What we are given, though, is the press. Specifically the Baltimore Sun. Even more specifically, the incredibly intriguing city editor Gus Haynes. Interestingly, the Sun office appears, other than Haynes and a few others (journalists Jeff Price and Alma Gutierrez), to have a similar lack of motivation and a general unhappiness akin to the BPD. Budget cut meetings are top stories while the memory of last year's murders begin to fade. You get the sense that in this office running on deadlines -- filling page space is priority number one, reporting the news a far trailing second. And as a distant fire burns black smoke on the east-side, two reporters watch from within their top story office with limited concern and even less interest. What the role of the press will be in this final season remains largely unclear. What it seemingly won't do, is find stories, but with a weakened police force and dismemberment of the major crimes unit, stories will no doubt find them.
This season marks the beginning of the end for The Wire, and in a show largely concerned with police work, one would think loose ends will be tied, cases will be closed. Its a show that is asking us to look closely now, to pay attention to details, because, as Haynes tells Gutierrez, they matter. I have found today the practice of writing a weekly episode guide a particularly difficult one. Being just as in the dark about what is to come as the journalists at the Sun, it makes sense for me, too, to be alert to detail. And in that light I want point out some of the small things that got me really excited for the next nine weeks. The co-op meetings seem to have relocated to a hotel conference room, a more professional setting initially tells me Prop Joe is running a tight[er] ship. Marlo's entrance into the meeting, though, disturbs that thought. He may not be content with just the east-side. And if Marlo's behavior in the meeting isn't enough to prove that, Chris stealing the picture of old Sergei, sentenced to life back in season two, may further reveal their desire to cut out Joe and create a direct line to the package. How this is going to be stopped when the disconnect between the top and bottom is as large as ever remains a mystery. Case in point: just as Chris enters the courthouse to retrieve the picture of Sergei, Major Daniels is discussing with state attorney Pearlman his inability to keep the Stanfield detail alive because of the budget cuts when he is interrupted by Chris himself. "Excuse me, ya'll know where the clerks office at?" Criminal or civil? Pearlman asks back. "Criminal, definitely." Its as if Chris is inadvertently reiterating Bunk's opening question. Ya'll see now? The answer, of course, is no.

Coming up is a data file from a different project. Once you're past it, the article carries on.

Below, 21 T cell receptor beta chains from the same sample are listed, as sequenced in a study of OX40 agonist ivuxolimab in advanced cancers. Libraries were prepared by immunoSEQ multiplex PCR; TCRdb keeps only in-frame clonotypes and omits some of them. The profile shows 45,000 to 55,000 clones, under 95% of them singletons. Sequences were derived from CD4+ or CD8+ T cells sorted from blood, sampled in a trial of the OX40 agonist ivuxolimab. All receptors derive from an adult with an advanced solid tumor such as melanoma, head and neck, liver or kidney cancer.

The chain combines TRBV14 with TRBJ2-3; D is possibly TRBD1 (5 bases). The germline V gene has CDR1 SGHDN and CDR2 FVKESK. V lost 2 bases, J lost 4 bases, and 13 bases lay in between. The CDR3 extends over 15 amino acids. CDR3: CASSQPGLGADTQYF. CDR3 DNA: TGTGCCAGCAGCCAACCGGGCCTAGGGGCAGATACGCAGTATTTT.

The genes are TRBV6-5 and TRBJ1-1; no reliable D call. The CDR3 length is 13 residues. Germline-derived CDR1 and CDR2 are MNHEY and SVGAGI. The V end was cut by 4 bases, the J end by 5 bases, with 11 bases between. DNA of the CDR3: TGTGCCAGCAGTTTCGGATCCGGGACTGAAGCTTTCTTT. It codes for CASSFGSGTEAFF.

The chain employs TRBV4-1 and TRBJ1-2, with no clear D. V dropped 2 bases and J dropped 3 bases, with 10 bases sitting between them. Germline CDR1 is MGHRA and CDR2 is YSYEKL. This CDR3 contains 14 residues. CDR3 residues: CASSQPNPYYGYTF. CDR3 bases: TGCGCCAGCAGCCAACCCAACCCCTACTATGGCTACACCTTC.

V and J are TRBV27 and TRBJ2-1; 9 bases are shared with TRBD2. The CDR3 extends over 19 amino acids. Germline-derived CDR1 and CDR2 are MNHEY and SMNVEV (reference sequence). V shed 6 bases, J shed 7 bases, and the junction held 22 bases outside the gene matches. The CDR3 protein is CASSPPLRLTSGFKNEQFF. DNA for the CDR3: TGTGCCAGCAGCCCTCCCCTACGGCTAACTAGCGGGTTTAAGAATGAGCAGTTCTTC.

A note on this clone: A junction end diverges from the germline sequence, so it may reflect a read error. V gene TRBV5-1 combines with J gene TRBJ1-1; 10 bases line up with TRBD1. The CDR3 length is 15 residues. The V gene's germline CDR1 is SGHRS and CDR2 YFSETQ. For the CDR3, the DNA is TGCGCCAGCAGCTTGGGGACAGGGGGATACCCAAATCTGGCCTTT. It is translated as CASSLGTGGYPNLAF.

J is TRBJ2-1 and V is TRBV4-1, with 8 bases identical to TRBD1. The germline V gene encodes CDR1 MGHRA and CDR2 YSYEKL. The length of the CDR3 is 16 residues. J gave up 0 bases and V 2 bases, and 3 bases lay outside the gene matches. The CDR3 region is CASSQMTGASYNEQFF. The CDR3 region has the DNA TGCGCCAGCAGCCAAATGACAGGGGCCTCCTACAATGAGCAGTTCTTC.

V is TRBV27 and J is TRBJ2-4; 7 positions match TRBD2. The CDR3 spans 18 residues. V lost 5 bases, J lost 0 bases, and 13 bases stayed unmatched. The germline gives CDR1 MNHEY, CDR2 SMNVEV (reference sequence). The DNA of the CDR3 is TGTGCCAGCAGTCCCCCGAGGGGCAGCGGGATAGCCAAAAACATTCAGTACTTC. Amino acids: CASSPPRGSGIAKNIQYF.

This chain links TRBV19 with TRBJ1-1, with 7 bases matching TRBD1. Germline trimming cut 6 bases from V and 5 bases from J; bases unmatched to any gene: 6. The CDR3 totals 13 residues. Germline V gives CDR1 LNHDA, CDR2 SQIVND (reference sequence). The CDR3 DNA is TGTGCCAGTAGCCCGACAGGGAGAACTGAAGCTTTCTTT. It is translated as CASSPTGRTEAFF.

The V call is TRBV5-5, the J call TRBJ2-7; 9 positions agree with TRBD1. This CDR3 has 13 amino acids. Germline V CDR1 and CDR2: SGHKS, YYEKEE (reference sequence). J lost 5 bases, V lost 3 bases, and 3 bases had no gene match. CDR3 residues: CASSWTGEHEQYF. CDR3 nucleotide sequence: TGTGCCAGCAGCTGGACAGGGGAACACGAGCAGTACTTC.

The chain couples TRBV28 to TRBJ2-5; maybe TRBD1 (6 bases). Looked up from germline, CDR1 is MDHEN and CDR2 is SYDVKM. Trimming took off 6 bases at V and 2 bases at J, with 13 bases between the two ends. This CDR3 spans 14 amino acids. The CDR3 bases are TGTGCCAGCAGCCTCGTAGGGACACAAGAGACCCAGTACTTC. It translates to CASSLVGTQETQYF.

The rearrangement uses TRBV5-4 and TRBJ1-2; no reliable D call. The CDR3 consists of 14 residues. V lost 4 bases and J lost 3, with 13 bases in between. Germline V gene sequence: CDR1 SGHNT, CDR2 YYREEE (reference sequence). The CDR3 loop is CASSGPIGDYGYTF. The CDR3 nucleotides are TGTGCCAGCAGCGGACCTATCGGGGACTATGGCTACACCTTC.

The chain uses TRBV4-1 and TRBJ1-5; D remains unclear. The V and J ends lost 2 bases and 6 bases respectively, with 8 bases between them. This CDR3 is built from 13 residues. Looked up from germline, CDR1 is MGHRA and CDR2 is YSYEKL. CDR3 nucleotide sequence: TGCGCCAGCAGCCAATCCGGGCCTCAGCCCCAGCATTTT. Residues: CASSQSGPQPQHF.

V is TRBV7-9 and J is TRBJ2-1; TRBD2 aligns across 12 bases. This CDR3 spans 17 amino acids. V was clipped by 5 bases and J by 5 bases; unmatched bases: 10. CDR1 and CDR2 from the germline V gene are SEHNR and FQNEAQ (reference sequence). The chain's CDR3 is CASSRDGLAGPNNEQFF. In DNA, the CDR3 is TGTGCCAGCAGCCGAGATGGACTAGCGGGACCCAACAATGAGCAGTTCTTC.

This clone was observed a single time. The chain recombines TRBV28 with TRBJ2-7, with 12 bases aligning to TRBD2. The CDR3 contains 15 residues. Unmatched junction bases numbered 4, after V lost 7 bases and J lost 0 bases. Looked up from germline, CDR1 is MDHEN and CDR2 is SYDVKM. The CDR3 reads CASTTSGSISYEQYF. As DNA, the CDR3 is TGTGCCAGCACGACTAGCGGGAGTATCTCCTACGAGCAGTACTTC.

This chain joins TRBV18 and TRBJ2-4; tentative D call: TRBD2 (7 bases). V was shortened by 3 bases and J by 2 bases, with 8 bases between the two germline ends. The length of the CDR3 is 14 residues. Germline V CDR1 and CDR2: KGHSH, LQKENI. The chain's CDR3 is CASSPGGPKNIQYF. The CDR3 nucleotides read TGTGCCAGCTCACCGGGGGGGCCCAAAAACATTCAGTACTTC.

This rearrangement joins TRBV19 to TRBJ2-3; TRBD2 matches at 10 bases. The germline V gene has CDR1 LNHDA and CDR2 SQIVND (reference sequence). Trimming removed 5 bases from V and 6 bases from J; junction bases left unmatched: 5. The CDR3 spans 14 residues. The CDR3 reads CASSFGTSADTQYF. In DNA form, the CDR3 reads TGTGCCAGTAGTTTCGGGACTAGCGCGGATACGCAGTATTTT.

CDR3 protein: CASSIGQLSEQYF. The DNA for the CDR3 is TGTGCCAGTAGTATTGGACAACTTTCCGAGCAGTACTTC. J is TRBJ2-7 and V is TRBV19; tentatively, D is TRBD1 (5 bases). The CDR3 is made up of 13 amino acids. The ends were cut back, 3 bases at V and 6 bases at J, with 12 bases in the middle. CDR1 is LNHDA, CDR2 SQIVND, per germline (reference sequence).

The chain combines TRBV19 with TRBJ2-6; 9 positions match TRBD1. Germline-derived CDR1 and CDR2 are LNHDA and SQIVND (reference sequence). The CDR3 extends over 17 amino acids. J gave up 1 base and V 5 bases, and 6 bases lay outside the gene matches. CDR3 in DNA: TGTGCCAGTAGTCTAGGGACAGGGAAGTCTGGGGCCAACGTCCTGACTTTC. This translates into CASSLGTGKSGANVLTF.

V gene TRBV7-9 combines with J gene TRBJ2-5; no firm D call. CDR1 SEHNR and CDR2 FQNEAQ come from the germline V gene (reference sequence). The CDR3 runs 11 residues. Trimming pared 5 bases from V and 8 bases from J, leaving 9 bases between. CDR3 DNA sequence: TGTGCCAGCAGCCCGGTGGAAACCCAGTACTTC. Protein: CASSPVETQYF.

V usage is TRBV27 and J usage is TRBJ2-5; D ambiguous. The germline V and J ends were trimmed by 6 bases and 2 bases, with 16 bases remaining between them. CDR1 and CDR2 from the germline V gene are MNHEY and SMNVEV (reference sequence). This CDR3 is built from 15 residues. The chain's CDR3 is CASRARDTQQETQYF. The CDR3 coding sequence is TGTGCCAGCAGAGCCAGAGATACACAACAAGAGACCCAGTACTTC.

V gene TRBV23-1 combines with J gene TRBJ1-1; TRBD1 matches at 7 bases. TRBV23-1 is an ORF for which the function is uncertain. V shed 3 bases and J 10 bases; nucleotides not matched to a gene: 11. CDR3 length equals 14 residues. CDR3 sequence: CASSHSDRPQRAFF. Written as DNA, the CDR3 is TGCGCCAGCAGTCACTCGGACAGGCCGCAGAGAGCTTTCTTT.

Oh and little side note, here at the end. I don't want to comment yet on the Steve Earle cover of the Tom Waits theme song. I don't think it's fair to judge it for at least a couple more weeks as each season brings a new attitude that the songs in the past have captured well. Ugh, fuck it, its terrible right?
"The Bigger the lie, the more they believe." -- Bunk